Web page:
In order to foster active ageing, older citizens need to have access to quality employment, the means to participate fully in society and the ability to live independently a fulfilling old age. This presents a two-fold learning challenge that addresses the skills and training of this target group and also raises awareness within the greater community.
This issue of eLearning Papers explores what teaching methods and learning environments are being used effectively to promote lifelong learning among older people. Enrichment and skill building educational programmes for older people must be continuously supported, promoted and facilitated as part of the active ageing process. This issue will also consider ways in which civil society, governments and employers support learning and active ageing.
Environments can be made much more age-friendly by increasing the public's sensitivity to the needs of older citizens and fostering an awareness of what they can contribute and why we need to mobilise all the human capital they represent. Public campaigns like the European Year for Active Ageing and Solidarity between Generations 2012 are giving rise to new initiatives that need to be shared and analysed.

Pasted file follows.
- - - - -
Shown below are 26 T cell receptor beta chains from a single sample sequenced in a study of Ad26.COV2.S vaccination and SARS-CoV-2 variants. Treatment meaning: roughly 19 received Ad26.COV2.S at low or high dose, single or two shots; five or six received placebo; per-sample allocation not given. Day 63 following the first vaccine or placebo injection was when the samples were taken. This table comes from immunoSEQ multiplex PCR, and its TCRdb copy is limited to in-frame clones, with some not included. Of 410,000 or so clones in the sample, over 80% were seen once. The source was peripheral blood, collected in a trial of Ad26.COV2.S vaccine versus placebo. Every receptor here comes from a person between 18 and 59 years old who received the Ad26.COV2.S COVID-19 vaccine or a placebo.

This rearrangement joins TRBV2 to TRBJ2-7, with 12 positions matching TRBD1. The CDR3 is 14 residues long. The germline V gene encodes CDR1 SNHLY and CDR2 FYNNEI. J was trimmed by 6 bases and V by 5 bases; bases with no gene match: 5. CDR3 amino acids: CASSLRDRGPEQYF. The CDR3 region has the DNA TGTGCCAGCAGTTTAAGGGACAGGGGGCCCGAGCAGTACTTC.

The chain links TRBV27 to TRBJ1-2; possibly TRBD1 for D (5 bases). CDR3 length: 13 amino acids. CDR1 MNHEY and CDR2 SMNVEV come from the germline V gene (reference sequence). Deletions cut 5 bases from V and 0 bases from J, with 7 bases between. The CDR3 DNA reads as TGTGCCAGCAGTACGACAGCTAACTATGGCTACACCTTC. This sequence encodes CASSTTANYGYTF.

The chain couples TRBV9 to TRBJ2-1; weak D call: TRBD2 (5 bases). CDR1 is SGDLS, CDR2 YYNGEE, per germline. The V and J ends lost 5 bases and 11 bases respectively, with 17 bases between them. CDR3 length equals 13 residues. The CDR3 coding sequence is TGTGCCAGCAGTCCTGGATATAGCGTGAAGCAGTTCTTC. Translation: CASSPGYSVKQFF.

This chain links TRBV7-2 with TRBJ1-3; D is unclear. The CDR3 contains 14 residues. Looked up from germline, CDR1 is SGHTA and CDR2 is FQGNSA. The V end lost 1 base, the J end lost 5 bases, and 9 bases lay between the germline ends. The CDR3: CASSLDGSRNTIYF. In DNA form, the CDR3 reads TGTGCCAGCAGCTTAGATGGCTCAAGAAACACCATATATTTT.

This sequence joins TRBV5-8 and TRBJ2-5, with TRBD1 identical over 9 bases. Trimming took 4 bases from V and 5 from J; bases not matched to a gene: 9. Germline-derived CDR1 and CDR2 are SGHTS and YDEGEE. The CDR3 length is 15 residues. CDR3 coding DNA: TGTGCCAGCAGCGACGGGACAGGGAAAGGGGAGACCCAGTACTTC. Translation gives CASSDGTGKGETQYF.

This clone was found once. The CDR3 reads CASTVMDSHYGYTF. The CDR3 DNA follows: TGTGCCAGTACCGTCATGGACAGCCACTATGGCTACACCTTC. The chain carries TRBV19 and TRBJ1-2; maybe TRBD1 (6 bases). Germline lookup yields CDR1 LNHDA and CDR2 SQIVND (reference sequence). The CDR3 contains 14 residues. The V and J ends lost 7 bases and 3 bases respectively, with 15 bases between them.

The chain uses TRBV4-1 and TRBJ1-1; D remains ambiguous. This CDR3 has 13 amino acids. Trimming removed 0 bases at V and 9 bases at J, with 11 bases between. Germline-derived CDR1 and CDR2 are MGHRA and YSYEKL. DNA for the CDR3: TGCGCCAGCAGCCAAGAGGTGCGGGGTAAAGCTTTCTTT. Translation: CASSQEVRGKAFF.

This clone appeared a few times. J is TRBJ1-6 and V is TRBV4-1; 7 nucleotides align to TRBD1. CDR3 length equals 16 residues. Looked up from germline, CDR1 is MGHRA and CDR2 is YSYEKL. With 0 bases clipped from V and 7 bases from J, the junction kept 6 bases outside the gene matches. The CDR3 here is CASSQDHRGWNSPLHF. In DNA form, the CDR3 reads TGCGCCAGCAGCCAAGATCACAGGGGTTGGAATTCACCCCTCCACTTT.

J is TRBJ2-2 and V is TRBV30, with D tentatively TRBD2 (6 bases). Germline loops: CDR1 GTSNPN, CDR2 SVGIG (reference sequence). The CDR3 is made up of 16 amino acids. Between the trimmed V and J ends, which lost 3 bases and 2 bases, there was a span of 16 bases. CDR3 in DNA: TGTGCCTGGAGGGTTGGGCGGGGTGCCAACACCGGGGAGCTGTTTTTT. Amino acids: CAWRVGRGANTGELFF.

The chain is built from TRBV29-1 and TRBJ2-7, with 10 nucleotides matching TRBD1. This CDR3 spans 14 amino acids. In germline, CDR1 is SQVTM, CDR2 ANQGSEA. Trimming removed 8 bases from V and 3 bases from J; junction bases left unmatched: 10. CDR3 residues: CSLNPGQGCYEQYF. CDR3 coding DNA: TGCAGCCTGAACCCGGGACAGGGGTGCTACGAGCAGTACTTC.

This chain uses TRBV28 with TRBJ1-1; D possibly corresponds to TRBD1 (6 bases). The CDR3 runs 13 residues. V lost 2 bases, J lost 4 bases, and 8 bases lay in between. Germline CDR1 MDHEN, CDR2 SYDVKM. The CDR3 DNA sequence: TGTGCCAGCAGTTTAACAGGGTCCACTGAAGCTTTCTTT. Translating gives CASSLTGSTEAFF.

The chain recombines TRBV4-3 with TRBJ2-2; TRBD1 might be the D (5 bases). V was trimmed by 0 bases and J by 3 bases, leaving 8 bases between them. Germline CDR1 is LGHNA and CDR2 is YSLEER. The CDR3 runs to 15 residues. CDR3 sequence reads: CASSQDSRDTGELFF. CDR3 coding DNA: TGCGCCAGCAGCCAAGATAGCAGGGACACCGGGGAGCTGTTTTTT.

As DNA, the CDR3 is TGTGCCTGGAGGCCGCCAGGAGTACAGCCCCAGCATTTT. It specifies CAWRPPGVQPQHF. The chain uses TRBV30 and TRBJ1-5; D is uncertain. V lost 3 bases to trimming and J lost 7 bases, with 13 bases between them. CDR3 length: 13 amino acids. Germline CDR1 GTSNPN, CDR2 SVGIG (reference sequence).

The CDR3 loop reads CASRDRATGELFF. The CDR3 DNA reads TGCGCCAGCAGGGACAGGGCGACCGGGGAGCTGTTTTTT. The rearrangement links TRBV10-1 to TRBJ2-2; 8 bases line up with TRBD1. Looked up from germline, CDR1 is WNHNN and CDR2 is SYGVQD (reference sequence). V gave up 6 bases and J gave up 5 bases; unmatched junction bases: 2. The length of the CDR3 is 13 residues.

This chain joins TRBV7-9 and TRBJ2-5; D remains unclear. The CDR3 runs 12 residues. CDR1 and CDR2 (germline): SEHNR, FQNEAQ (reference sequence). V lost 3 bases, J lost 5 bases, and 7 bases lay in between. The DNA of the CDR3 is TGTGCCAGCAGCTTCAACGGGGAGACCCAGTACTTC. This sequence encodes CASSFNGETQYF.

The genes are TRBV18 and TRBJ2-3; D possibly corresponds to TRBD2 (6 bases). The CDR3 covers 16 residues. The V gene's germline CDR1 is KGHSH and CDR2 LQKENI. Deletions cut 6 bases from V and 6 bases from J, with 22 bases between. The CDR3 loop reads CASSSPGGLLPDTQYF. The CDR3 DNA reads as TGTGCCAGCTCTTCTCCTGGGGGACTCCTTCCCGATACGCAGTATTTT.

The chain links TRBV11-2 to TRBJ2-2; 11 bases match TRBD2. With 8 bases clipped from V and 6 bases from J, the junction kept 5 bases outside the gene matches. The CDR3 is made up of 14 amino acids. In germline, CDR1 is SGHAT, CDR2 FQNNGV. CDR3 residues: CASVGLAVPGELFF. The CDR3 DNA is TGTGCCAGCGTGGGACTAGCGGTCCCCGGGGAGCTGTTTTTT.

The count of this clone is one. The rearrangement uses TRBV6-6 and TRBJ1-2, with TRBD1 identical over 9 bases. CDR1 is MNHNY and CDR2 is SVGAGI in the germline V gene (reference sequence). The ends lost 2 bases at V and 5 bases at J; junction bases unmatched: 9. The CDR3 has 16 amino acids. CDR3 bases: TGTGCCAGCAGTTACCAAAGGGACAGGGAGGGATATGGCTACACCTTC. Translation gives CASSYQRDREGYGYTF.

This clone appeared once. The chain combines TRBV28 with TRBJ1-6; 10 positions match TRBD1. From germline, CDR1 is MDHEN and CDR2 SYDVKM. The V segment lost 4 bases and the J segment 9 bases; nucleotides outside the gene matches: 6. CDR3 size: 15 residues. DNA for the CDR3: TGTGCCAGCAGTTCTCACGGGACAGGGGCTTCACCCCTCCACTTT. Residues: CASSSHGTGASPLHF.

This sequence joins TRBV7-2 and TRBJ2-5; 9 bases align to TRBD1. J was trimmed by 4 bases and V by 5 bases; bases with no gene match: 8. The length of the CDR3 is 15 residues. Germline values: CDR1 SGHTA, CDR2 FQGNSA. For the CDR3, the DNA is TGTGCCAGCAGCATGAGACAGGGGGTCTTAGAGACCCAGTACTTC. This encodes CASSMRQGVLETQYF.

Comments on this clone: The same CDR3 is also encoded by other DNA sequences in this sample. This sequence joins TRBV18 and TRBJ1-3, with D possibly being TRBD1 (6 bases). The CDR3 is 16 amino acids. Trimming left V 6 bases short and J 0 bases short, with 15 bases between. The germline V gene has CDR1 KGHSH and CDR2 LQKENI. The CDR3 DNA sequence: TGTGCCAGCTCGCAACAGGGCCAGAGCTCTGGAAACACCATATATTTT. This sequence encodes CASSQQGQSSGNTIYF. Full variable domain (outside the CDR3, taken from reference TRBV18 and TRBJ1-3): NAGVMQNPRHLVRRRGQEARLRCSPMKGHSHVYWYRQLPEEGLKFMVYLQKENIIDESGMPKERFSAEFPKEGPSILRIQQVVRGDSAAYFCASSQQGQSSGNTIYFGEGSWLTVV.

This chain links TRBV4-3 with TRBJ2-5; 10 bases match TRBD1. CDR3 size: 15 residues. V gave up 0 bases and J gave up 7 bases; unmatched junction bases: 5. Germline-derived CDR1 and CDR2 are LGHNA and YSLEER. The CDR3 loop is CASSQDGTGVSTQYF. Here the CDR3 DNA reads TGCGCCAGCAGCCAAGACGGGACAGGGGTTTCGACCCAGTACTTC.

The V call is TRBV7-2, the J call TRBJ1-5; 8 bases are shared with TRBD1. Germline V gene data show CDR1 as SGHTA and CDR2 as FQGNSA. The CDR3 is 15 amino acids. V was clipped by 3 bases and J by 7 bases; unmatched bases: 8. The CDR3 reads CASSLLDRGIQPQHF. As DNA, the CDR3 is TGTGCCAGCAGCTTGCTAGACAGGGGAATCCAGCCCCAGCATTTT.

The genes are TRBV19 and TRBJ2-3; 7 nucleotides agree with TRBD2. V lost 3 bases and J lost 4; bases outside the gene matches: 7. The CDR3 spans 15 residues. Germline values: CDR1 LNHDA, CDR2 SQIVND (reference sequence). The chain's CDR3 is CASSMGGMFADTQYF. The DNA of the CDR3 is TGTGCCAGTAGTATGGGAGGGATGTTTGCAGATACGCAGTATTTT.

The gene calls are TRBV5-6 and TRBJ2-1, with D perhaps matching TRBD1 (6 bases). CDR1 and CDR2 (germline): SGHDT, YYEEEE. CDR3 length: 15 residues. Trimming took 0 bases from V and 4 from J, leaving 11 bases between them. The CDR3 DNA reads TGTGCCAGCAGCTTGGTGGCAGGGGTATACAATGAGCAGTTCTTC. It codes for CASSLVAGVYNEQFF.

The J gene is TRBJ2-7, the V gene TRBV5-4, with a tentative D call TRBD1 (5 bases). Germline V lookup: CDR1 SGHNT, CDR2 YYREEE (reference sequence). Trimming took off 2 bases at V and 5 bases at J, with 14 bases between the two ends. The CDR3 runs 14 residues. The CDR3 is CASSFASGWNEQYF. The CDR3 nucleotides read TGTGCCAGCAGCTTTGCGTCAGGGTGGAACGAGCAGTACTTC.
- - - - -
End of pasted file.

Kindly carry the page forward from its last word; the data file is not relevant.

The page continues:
eLearning Papers seeks submissions about learning and active ageing in the 21st century, for both sections: In-Depth and From the Field. We specifically invite contributions which address one or several of the following issues:
- Bridging the digital divide among older people paying due attention to specific challenges faced by older persons with impairments, ethnic minorities, low incomes, older women, etc.
- Open educational resources for non-traditional students
- Age-friendly environments, goods and services
- Fostering technical skills to create adept senior e-learners
- Learning environments for older learners
- Challenges for teachers and developers working with older students using ICT
- Policies and practice: institutional innovation supported by ICTs
The article submission has been extended to 27 April, 2012. The provisional date of publication is May, 2012.
For further information and to submit your article, please contact: email@example.com
Guest editor: Anne-Sophie Parent, Secretary General, AGE Platform Europe.
- See the complete guidelines at: Instructions for writers